Woman Acquitted for Wrongful Death of Sons

fatal car accident

A woman from Lake Tapps was driving when her two sons were killed in her car.

In January 2010, the woman’s car crossed the center line in Tacoma and collided with two cars.

"I wish I could have stopped the car," she said. "There was just no way I could."

Before getting behind the wheel, she admitted to having a few beers at a sporting event, yet her blood-alcohol level was below the legal limit. However she was charged for the death of her 8-year-old and 11-year-old sons’ death.


The day continues to haunt her.

"The crunching of metal and the shattering of glass...and the sounds my two sons were making," she said.

The woman told officers that the vehicle that driving next to her had clipped her, which caused her into oncoming traffic. A jury found her not guilty after reviewing a traffic camera that caught the fatal accident.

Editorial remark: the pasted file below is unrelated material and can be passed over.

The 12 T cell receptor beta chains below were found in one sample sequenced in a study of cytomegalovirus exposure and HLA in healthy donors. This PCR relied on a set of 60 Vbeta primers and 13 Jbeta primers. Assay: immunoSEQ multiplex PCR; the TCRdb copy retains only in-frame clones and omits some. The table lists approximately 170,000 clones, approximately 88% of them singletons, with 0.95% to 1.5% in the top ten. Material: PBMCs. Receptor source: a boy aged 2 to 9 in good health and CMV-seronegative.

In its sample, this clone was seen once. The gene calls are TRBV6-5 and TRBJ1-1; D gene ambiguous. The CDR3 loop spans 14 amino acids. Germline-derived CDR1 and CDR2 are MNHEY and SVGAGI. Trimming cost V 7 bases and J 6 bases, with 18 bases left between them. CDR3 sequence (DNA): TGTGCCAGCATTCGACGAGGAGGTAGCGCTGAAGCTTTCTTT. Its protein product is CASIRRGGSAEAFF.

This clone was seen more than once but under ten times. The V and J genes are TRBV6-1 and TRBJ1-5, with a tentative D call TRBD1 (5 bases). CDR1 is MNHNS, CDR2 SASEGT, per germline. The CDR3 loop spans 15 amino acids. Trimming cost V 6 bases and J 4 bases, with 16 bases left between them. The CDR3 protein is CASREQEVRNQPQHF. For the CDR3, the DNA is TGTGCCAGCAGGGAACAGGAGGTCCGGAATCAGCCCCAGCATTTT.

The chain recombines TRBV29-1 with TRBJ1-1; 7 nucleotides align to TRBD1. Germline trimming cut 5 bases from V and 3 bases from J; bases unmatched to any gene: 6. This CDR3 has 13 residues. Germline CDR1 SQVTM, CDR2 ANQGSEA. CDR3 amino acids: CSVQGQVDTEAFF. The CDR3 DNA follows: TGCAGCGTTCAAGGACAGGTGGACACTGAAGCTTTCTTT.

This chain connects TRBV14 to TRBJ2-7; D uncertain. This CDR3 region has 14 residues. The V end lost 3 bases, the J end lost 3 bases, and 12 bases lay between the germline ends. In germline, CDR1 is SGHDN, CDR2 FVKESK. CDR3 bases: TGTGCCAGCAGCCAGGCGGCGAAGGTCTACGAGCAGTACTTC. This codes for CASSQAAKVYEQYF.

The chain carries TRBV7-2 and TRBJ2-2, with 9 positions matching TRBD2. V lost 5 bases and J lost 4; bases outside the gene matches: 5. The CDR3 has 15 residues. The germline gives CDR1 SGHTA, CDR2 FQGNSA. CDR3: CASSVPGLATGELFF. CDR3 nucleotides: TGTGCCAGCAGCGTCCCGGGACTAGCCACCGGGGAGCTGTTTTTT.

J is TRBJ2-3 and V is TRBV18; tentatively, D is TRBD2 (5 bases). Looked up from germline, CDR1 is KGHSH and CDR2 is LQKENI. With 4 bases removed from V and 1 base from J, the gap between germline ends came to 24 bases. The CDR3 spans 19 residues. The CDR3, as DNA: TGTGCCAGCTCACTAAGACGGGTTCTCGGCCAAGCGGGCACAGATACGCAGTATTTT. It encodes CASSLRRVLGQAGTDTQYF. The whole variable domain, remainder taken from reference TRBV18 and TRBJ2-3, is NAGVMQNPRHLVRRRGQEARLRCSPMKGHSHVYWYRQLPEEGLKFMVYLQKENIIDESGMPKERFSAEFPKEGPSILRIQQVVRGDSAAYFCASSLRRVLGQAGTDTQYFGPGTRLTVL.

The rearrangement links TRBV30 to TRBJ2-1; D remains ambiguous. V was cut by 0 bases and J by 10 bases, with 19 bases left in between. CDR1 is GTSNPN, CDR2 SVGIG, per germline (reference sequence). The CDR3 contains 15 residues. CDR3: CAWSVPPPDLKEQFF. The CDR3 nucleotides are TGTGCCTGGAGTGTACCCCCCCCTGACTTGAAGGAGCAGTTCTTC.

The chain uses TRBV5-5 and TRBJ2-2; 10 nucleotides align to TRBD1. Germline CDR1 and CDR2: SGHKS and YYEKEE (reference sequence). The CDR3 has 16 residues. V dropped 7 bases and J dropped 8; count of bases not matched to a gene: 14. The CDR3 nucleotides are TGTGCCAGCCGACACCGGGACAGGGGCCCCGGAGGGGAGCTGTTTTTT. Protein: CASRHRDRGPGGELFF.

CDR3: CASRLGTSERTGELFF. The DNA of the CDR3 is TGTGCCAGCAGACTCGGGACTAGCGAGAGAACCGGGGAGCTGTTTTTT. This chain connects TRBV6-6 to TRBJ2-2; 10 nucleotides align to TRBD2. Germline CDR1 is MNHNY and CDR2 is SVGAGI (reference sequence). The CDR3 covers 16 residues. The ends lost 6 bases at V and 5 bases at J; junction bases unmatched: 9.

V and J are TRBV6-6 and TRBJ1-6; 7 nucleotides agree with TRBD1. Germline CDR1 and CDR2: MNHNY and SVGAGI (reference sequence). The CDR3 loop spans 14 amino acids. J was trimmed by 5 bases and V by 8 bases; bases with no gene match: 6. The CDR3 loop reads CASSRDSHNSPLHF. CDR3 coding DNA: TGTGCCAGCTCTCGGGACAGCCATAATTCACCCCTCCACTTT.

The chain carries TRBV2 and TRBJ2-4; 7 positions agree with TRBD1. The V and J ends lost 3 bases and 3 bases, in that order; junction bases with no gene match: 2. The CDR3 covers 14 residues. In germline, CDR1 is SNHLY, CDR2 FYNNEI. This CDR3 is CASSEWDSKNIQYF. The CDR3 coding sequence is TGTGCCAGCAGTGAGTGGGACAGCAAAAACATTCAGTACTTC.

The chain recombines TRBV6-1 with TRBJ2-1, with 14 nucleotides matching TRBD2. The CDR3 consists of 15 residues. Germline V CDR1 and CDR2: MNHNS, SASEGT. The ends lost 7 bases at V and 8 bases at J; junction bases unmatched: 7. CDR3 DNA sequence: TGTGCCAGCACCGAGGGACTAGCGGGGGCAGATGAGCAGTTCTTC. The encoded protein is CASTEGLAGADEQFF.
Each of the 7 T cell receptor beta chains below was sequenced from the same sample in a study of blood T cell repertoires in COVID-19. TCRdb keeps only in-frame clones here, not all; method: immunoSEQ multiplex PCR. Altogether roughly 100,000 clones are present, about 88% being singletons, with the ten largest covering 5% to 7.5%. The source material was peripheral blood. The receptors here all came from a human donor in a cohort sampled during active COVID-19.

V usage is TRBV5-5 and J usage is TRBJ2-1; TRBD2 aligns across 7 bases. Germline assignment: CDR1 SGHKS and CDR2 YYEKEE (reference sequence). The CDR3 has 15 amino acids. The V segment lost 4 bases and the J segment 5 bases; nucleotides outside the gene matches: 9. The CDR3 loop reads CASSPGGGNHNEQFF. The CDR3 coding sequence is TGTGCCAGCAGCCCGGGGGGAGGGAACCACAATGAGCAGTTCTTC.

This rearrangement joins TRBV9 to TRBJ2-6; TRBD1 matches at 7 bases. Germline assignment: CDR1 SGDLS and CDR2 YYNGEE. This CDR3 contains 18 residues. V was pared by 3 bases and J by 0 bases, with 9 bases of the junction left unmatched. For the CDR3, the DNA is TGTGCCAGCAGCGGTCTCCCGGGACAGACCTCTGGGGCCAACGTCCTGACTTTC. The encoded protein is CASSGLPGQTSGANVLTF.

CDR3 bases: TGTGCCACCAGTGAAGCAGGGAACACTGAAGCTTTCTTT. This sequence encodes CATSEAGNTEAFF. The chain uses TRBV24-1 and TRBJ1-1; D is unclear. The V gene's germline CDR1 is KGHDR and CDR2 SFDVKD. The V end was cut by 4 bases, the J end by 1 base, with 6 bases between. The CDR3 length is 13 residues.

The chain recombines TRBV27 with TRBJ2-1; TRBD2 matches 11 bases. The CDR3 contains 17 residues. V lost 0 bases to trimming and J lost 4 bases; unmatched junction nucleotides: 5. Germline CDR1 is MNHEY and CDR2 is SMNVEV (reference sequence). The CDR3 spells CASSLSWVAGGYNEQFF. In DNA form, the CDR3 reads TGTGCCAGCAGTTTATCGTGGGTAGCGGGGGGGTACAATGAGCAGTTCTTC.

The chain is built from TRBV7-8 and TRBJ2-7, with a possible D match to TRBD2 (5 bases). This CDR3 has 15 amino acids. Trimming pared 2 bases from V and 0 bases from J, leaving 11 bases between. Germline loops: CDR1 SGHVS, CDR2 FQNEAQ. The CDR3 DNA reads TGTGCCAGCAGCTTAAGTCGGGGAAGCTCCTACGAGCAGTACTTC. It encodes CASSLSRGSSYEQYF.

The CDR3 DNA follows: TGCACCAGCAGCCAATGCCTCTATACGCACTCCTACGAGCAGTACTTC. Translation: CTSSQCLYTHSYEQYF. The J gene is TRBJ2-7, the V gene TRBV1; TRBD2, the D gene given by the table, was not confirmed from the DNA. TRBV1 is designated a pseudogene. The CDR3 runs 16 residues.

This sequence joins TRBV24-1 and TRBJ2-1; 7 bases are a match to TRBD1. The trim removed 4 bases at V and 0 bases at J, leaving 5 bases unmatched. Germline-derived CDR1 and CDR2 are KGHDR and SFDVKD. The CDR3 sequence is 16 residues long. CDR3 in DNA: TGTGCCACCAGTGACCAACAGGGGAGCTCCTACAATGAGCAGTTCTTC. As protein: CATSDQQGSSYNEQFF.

She says she has not been able to leave the house since her acquittal.

"It's like being stuck in the middle of a tornado. And then the tornado takes off, and you've been dropped some place, and you don't even know where you are. You've lost everything," she said.

The car accident will cause her to live the rest of her life wondering if there was more she could have done to save them in the crash.

2010 Car Accident Statistics



• There were more than 5.5 million car accidents in the United States. Nearly 31,000 were fatal, and more than 2 million people were injured.

• The majority of fatal crashes involved only one vehicle (61 percent).

• Nearly half of all fatal crashes occurred on roads with posted speed limits of 55 mph or higher.

• The deadliest month for car crashes was August. More than 2,864 fatal crashes occurred in 2009.

• Most crashes happened between 5 and 5:59 p.m. on weekdays, and between 2 and 2:59 a.m. on weekends.

• Motor vehicle crashes were the leading cause of death for children and teenagers.

• At any given moment, 812,000 vehicles were being driven by someone using a handheld cell phone in the U.S.

• An average of four children, ages 14 and under, were killed every day in auto accidents. Nearly 500 were injured daily.

• While statistics continue to improve, 32 percent of fatal accidents involved alcohol-impaired drivers.

• About 31 percent of fatalities were caused by speeding (10,591).


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